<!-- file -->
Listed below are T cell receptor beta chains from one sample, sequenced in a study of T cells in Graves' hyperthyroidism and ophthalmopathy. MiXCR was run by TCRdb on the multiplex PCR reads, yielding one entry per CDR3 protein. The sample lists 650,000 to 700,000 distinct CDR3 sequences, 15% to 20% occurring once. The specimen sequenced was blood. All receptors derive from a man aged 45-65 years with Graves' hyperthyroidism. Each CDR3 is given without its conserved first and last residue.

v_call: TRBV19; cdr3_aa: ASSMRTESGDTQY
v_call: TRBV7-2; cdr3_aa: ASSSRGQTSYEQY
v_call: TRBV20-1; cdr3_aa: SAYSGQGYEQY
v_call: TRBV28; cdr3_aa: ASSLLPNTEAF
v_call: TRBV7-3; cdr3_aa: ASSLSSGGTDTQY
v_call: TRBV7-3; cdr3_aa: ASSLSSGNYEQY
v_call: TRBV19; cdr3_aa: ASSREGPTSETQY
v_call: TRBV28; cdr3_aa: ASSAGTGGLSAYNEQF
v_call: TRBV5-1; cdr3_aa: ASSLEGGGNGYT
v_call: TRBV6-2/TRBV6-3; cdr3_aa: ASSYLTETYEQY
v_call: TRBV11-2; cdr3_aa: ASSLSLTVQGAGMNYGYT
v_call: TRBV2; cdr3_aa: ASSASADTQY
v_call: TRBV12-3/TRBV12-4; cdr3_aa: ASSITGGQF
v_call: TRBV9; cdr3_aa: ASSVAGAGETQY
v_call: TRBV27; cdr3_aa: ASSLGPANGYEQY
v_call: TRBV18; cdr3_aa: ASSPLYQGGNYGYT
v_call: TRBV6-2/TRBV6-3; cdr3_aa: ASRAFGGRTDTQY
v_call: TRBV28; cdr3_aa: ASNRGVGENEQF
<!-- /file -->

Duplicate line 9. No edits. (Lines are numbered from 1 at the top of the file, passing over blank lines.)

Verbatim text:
v_call: TRBV28; cdr3_aa: ASSAGTGGLSAYNEQF